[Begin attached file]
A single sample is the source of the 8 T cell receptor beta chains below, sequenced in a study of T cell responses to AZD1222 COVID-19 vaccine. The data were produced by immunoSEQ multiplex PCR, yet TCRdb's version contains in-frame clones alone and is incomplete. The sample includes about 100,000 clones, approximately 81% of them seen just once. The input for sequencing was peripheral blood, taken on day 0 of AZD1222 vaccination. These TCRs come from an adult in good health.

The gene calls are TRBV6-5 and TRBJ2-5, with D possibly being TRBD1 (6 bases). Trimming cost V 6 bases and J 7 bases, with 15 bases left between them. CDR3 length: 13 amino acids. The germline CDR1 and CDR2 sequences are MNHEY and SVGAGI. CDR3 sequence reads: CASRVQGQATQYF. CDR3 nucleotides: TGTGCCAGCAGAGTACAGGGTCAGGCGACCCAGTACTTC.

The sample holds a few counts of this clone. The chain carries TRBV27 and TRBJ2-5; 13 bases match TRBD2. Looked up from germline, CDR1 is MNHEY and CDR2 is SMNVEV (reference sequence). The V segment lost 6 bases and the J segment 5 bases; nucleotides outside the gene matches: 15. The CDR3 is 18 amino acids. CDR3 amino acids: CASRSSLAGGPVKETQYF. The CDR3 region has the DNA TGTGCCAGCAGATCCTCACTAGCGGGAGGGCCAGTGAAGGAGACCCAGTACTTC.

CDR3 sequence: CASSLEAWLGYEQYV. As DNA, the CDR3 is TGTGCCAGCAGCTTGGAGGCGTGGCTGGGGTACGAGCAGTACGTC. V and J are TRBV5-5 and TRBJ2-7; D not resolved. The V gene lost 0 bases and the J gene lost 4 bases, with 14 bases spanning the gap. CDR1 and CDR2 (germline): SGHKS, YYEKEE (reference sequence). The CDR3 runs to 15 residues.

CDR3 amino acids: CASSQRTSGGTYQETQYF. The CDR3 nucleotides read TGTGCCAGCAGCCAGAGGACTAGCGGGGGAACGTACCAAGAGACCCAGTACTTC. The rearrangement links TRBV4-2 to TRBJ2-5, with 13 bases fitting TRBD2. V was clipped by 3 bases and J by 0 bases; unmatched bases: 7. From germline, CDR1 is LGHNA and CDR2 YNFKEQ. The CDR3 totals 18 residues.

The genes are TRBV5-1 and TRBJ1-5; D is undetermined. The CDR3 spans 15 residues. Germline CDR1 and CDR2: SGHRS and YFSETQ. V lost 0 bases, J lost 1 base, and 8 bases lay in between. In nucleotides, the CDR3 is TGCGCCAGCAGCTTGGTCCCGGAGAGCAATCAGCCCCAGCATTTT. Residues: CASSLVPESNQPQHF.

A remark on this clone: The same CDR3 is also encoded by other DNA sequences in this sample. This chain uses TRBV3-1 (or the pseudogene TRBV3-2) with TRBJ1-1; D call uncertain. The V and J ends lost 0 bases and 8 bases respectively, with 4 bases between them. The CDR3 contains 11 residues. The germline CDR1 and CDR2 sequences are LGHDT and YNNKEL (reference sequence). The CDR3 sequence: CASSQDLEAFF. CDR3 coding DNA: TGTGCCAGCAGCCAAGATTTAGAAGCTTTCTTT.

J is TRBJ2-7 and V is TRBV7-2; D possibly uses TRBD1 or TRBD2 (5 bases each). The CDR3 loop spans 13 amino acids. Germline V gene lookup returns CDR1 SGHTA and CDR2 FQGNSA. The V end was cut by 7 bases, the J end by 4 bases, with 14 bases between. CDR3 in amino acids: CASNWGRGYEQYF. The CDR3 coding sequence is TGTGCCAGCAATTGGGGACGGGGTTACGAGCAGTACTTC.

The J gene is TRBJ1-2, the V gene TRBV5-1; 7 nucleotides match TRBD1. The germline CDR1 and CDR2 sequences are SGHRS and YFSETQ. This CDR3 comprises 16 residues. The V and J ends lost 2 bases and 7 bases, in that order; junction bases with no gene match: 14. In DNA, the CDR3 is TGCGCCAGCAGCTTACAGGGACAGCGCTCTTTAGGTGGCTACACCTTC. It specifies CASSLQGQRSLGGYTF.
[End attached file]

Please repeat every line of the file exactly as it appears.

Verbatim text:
A single sample is the source of the 8 T cell receptor beta chains below, sequenced in a study of T cell responses to AZD1222 COVID-19 vaccine. The data were produced by immunoSEQ multiplex PCR, yet TCRdb's version contains in-frame clones alone and is incomplete. The sample includes about 100,000 clones, approximately 81% of them seen just once. The input for sequencing was peripheral blood, taken on day 0 of AZD1222 vaccination. These TCRs come from an adult in good health.

The gene calls are TRBV6-5 and TRBJ2-5, with D possibly being TRBD1 (6 bases). Trimming cost V 6 bases and J 7 bases, with 15 bases left between them. CDR3 length: 13 amino acids. The germline CDR1 and CDR2 sequences are MNHEY and SVGAGI. CDR3 sequence reads: CASRVQGQATQYF. CDR3 nucleotides: TGTGCCAGCAGAGTACAGGGTCAGGCGACCCAGTACTTC.

The sample holds a few counts of this clone. The chain carries TRBV27 and TRBJ2-5; 13 bases match TRBD2. Looked up from germline, CDR1 is MNHEY and CDR2 is SMNVEV (reference sequence). The V segment lost 6 bases and the J segment 5 bases; nucleotides outside the gene matches: 15. The CDR3 is 18 amino acids. CDR3 amino acids: CASRSSLAGGPVKETQYF. The CDR3 region has the DNA TGTGCCAGCAGATCCTCACTAGCGGGAGGGCCAGTGAAGGAGACCCAGTACTTC.

CDR3 sequence: CASSLEAWLGYEQYV. As DNA, the CDR3 is TGTGCCAGCAGCTTGGAGGCGTGGCTGGGGTACGAGCAGTACGTC. V and J are TRBV5-5 and TRBJ2-7; D not resolved. The V gene lost 0 bases and the J gene lost 4 bases, with 14 bases spanning the gap. CDR1 and CDR2 (germline): SGHKS, YYEKEE (reference sequence). The CDR3 runs to 15 residues.

CDR3 amino acids: CASSQRTSGGTYQETQYF. The CDR3 nucleotides read TGTGCCAGCAGCCAGAGGACTAGCGGGGGAACGTACCAAGAGACCCAGTACTTC. The rearrangement links TRBV4-2 to TRBJ2-5, with 13 bases fitting TRBD2. V was clipped by 3 bases and J by 0 bases; unmatched bases: 7. From germline, CDR1 is LGHNA and CDR2 YNFKEQ. The CDR3 totals 18 residues.

The genes are TRBV5-1 and TRBJ1-5; D is undetermined. The CDR3 spans 15 residues. Germline CDR1 and CDR2: SGHRS and YFSETQ. V lost 0 bases, J lost 1 base, and 8 bases lay in between. In nucleotides, the CDR3 is TGCGCCAGCAGCTTGGTCCCGGAGAGCAATCAGCCCCAGCATTTT. Residues: CASSLVPESNQPQHF.

A remark on this clone: The same CDR3 is also encoded by other DNA sequences in this sample. This chain uses TRBV3-1 (or the pseudogene TRBV3-2) with TRBJ1-1; D call uncertain. The V and J ends lost 0 bases and 8 bases respectively, with 4 bases between them. The CDR3 contains 11 residues. The germline CDR1 and CDR2 sequences are LGHDT and YNNKEL (reference sequence). The CDR3 sequence: CASSQDLEAFF. CDR3 coding DNA: TGTGCCAGCAGCCAAGATTTAGAAGCTTTCTTT.

J is TRBJ2-7 and V is TRBV7-2; D possibly uses TRBD1 or TRBD2 (5 bases each). The CDR3 loop spans 13 amino acids. Germline V gene lookup returns CDR1 SGHTA and CDR2 FQGNSA. The V end was cut by 7 bases, the J end by 4 bases, with 14 bases between. CDR3 in amino acids: CASNWGRGYEQYF. The CDR3 coding sequence is TGTGCCAGCAATTGGGGACGGGGTTACGAGCAGTACTTC.

The J gene is TRBJ1-2, the V gene TRBV5-1; 7 nucleotides match TRBD1. The germline CDR1 and CDR2 sequences are SGHRS and YFSETQ. This CDR3 comprises 16 residues. The V and J ends lost 2 bases and 7 bases, in that order; junction bases with no gene match: 14. In DNA, the CDR3 is TGCGCCAGCAGCTTACAGGGACAGCGCTCTTTAGGTGGCTACACCTTC. It specifies CASSLQGQRSLGGYTF.